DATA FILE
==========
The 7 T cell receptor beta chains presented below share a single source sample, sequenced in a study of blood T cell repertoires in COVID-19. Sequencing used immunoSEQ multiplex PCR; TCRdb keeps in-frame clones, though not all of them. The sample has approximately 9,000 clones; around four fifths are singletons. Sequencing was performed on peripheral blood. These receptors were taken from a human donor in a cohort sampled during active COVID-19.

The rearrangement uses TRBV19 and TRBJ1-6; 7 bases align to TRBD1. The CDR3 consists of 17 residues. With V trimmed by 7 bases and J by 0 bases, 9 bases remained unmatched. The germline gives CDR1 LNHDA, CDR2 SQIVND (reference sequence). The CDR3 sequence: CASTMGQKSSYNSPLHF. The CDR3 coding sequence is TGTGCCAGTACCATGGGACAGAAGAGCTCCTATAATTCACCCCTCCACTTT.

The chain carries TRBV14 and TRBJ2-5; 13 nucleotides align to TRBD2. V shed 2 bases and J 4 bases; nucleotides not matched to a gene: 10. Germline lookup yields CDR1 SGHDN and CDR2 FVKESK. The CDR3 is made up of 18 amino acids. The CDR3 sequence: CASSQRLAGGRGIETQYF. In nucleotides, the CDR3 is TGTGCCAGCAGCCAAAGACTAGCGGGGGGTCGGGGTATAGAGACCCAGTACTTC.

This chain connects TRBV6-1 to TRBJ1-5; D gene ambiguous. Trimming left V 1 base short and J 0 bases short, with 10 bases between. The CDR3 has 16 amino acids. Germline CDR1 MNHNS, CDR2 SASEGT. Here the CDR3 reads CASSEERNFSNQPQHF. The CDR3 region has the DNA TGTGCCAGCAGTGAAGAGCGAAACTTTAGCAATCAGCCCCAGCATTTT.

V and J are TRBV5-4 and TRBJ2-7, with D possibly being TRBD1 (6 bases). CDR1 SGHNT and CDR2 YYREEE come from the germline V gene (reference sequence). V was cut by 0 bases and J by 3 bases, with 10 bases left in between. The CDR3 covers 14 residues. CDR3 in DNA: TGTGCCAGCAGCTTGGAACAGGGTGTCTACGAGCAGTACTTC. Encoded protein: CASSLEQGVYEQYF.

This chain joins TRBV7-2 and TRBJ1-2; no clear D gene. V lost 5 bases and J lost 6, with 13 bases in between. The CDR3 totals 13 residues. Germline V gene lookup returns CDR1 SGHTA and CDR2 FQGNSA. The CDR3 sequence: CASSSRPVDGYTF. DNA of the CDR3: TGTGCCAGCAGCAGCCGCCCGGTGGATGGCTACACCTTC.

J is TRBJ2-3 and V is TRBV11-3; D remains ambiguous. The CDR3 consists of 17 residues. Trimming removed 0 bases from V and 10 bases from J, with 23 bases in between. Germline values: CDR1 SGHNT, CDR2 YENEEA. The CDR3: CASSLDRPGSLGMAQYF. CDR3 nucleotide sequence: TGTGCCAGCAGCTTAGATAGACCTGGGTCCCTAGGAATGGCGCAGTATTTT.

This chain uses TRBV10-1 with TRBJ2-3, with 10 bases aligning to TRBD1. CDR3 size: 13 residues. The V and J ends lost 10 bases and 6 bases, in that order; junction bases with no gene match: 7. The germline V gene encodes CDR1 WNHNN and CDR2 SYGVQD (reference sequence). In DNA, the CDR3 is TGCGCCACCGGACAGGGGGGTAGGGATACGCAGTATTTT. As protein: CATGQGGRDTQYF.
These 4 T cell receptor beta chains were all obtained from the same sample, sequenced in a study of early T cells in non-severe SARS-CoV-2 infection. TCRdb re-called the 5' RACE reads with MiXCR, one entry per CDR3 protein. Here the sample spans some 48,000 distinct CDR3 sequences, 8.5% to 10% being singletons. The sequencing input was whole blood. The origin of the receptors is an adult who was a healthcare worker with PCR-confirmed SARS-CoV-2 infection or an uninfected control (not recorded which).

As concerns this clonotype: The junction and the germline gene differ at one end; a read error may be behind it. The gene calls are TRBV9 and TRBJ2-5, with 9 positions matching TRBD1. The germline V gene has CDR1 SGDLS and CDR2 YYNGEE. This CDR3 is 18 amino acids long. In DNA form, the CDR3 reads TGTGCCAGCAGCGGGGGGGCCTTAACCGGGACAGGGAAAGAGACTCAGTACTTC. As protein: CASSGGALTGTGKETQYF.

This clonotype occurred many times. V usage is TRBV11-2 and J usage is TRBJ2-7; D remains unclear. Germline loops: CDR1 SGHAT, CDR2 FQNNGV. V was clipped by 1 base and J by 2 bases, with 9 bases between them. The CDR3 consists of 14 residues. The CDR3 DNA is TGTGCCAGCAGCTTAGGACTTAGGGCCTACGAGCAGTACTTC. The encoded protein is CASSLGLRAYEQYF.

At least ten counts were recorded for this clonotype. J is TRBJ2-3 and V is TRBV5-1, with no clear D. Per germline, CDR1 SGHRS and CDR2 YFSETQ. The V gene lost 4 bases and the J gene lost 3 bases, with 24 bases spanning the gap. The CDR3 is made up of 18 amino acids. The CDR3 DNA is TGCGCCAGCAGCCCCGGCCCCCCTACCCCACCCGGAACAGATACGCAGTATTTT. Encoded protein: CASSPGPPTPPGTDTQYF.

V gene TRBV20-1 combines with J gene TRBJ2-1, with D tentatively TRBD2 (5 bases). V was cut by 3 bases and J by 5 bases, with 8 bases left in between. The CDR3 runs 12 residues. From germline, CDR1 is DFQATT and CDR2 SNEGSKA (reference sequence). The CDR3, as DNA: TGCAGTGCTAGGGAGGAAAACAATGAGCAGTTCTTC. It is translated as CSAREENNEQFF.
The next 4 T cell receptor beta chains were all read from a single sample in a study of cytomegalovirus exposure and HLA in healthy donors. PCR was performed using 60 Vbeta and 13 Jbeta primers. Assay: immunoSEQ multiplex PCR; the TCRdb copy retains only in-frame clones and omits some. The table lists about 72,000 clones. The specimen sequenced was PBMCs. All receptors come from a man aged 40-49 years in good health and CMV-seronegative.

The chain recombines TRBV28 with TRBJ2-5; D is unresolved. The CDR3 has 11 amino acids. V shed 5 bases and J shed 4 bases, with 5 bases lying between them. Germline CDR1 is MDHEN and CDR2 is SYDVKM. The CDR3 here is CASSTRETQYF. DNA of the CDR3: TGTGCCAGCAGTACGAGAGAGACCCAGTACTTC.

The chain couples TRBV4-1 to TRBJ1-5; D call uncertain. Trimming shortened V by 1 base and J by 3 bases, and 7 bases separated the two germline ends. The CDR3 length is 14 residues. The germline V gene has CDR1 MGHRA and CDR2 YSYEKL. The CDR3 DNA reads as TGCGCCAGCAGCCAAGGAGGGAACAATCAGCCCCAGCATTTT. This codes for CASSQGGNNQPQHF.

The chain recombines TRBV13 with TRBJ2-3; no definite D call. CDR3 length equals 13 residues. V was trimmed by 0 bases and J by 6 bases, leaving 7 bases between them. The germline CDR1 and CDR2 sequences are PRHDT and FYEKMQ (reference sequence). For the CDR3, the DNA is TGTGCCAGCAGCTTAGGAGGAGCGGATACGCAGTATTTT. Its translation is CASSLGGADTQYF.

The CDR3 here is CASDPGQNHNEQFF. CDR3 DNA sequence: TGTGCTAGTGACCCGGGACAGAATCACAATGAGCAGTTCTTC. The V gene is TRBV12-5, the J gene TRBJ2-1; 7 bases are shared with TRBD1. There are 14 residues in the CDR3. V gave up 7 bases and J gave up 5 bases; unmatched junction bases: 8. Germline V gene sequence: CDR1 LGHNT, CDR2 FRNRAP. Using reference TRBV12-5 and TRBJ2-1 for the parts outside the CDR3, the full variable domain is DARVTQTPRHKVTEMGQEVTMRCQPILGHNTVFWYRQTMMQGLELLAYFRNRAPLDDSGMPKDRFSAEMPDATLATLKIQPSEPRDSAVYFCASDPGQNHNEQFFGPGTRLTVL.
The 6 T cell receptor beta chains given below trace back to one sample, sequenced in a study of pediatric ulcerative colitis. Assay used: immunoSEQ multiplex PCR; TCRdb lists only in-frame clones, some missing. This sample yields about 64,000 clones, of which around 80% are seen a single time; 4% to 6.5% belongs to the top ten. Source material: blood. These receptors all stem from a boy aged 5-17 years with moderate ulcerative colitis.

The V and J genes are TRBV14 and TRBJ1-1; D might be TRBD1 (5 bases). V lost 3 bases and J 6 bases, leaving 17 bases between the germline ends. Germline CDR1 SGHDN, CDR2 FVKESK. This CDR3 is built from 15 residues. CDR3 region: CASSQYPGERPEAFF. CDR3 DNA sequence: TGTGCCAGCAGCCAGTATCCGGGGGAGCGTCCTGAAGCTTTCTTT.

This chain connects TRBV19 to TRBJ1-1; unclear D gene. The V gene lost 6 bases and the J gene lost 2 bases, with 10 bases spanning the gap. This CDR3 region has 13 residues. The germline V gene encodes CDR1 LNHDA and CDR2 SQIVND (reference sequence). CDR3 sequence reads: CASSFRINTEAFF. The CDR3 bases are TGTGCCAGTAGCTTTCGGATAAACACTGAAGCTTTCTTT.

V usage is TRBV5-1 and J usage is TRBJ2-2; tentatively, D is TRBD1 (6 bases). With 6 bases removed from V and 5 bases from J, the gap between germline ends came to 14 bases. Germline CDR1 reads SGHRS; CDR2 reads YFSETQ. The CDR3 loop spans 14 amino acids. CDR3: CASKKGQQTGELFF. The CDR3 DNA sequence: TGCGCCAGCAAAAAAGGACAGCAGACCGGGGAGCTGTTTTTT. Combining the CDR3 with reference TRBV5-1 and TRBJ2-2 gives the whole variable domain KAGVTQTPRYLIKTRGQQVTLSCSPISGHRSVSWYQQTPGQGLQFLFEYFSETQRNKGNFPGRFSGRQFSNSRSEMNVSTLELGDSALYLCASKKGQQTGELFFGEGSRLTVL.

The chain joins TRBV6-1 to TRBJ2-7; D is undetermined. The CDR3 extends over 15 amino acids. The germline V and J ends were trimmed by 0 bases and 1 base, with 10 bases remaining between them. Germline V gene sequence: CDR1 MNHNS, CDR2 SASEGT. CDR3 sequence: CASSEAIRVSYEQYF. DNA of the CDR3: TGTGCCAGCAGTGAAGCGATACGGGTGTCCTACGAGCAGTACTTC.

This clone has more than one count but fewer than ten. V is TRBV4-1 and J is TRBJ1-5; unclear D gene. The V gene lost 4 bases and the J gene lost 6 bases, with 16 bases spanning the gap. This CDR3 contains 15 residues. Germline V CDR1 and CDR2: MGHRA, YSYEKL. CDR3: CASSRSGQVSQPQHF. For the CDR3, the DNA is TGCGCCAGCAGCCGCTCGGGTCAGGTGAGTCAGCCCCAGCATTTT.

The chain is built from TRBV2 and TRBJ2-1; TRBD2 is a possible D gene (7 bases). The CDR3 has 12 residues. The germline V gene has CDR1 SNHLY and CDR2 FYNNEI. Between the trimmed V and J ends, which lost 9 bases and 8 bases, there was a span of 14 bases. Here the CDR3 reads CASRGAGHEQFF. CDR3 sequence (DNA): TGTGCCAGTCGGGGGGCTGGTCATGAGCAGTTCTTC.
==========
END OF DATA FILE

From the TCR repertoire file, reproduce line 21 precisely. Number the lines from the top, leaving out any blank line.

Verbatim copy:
This chain connects TRBV19 to TRBJ1-1; unclear D gene. The V gene lost 6 bases and the J gene lost 2 bases, with 10 bases spanning the gap. This CDR3 region has 13 residues. The germline V gene encodes CDR1 LNHDA and CDR2 SQIVND (reference sequence). CDR3 sequence reads: CASSFRINTEAFF. The CDR3 bases are TGTGCCAGTAGCTTTCGGATAAACACTGAAGCTTTCTTT.